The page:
Interrupts goTo command?

Having read all the documentation I could find online related to interrupts, I'm left a bit confused, and unable to solve this problem - please could you guys point me in the right direction? :slight_smile:

My product is a bar of RGB LEDs, controlled from 3 PWM pins, one for each colour. I plan to program sequences of colour-changes into the bar, and have a button to change the colour sequence of the bar when the user wants.

If my main loop function polls the state of my switch, and finds it is turned ON, it will execute "programNumber++" . The program then scans down a large SWITCH structure, finds the right colour sequence to play from the value of "programNumber" and plays it. Simple!

BUT when the colour sequences get to larger lengths (say, 30 seconds long, for example) when the user presses the switch, the program might not be polling the switch state, and won't execute "programNumber++" , to change to the next program.

SO I try interrupts. Now, when the button is pressed, the interrupt pin's state changes (rises from high to low, in this case) and executes my interrupt service routine (I think that's the right terminology?). I've called my ISR function "buttonPressed" and it executes "programNumber++". Say this interrupt occurs in the middle of a 30 second colour sequence, the interrupt is called, increments the programNumber counter, and returns to the colour sequence code again! D'oh!

My friend who programs microchip PICs says I need to make my code return to the top of my loop() function after the interrupt has been called. Is this possible? Is there another way of doing this? My abbreviated code is below:

// declare variables
  // PWM output pins 9,10,11
  // input pins
  // other variables

void setup()
{
  pinMode(switchPin, INPUT);               // input  switch on pin 2
  digitalWrite(switchPin, HIGH);           // Set internal pullup
  attachInterrupt(0, buttonPressed, FALLING); // call function buttonPressed, when interrupt switch pin is activated
}


void loop()
{

    switch (programNumber)
  {
    
    case 0:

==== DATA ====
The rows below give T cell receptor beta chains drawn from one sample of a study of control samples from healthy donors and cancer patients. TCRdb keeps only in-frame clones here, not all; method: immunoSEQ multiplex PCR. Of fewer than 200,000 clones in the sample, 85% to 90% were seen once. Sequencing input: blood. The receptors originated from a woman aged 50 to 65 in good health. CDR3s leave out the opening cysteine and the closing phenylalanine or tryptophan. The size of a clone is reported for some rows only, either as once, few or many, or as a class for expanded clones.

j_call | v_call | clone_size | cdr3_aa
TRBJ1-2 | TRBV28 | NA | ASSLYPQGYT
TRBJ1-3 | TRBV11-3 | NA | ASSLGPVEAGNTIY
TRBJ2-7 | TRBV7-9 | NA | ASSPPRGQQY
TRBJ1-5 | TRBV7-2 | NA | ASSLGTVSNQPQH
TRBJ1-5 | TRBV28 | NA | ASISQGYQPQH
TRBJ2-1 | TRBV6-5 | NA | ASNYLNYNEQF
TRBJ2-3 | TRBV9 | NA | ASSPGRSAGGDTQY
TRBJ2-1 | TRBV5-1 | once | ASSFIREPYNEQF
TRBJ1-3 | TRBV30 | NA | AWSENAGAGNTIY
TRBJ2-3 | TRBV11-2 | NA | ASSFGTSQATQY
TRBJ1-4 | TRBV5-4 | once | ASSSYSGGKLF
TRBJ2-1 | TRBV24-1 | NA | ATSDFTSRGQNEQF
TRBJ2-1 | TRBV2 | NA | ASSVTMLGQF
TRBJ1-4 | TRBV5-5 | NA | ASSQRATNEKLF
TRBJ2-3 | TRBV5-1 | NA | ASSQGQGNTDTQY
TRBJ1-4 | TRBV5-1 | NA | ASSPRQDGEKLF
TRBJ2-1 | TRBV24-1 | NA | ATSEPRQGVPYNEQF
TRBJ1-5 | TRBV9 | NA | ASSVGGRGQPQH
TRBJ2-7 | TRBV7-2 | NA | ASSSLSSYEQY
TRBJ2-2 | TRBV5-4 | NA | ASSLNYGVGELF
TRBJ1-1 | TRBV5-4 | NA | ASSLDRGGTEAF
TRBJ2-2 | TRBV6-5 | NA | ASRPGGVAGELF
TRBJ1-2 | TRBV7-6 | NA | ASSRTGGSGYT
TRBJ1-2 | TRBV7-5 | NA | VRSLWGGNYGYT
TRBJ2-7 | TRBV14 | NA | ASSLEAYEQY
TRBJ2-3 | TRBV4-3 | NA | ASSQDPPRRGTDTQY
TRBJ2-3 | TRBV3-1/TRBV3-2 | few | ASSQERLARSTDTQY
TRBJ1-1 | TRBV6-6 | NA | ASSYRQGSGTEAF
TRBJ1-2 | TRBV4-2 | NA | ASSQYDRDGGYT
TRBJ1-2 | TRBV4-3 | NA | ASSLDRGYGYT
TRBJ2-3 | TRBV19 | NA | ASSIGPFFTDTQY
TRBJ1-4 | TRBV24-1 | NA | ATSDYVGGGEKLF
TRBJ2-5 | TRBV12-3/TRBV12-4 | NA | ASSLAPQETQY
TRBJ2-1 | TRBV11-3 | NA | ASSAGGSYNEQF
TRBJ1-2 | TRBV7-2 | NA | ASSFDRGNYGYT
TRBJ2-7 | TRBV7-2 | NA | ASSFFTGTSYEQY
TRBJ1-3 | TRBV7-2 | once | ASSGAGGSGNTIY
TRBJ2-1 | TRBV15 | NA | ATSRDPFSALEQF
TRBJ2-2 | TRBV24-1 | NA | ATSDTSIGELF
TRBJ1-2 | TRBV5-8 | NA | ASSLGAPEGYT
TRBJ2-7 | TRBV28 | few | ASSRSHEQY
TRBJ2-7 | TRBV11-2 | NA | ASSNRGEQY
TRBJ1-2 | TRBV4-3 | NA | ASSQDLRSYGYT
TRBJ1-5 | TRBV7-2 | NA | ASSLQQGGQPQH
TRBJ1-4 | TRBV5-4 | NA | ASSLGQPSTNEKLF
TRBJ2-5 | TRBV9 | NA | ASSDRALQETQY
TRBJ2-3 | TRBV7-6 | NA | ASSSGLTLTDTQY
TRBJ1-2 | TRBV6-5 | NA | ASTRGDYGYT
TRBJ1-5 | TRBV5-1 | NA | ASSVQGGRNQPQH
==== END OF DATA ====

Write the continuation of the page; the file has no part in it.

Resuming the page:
// initial state, turn LEDs off
      solid(0, 0, 0, 1);  // solid(rValue,gValue,bValue,time) function PWM's the RGB LED a solid colour specifed by RGB values, for specified amount of time.
      break;
    
    case 1:
      // white
      solid(255, 255, 255, 1);
      break;
      
    case 2:
      // long (30 second) colour sequence
      longColourSequence();   // function contains sequence of many calls to solid() function defining different colour sequences
      break;
      
    // add more cases as more programs are devised
  }

  
  
}


// interrupt service routine
void buttonPressed()
{
  debouncer.update();
  val = debouncer.read();
  
  if( val == HIGH)
  {
    program++;
  }
   
  if(program > 2)
  {
    program = 0;
  }
  

  
  
}

one suggestion

make programNumber volatile and global scope when you declare it (this way you can change it in the interrupt and have it detected by the rest of the program)

volatile byte programNumber = 0;

Then in longColourSequence, check that programNumber still equals 2 in your loop (or loops) and return if it has changed.

Thanks for the quick reply. Could I do something like this? Below is the longColourSequence function:

void colourNoise()
{
solid(30,192,177,50);
if (programNumber !=2) {
    return;
}
solid(16,164,178,50);
if (programNumber !=2) {
    return;
}

solid(64,225,179,50);

if (programNumber !=2) {
    return;
}
solid(167,196,227,50);

if (programNumber !=2) {
    return;
}

// etc etc etc for every single command

IE. after every instruction, check that programNumber hasn't changed. If it has, return! It just seems like a bit of a bodge to me. Much as I love a good bodge, is this the only way?

:slight_smile:

Well, I assume to much maybe.

It is possible to store the data in an array, and loop over it. Just one example, many possible solutions to organize and compact code:

byte colourNoiseSeq [5] [4] = {
{30,192,177,50},
{16,164,178,50},
{64,225,179,50},
{167,196,227,50},
{167,196,227,49}
};

void colourNoise(){
for(int x = 0; x<5; x++){
solid(colourNoiseSeq[x][0],colourNoiseSeq[x][1],colourNoiseSeq[x][2],colourNoiseSeqq[x][3]);
if (programNumber !=2) return;
}
}

Wow that's brilliant! Easy to generate too ... the longColourSequence data is generated first in photoshop, then I've written a processing to scan horizontally across a .gif 's pixels, writing the required data to a .txt file ready to paste into arduino.

Seeing as it's all automated, this a format like that should be easy to make! Thanks for your help :slight_smile:

No prob, glad to help :slight_smile:

note: this data exists in ram, and you only have 1k of that. if you have a lot of data you will need to start looking into progmem in the playground.

Hmm yes, the longer sequences are pushing 4000 bytes. Thanks for pointing me at progmem. It's amazing such a simple task as making a button skip to different parts of a code gets so complex!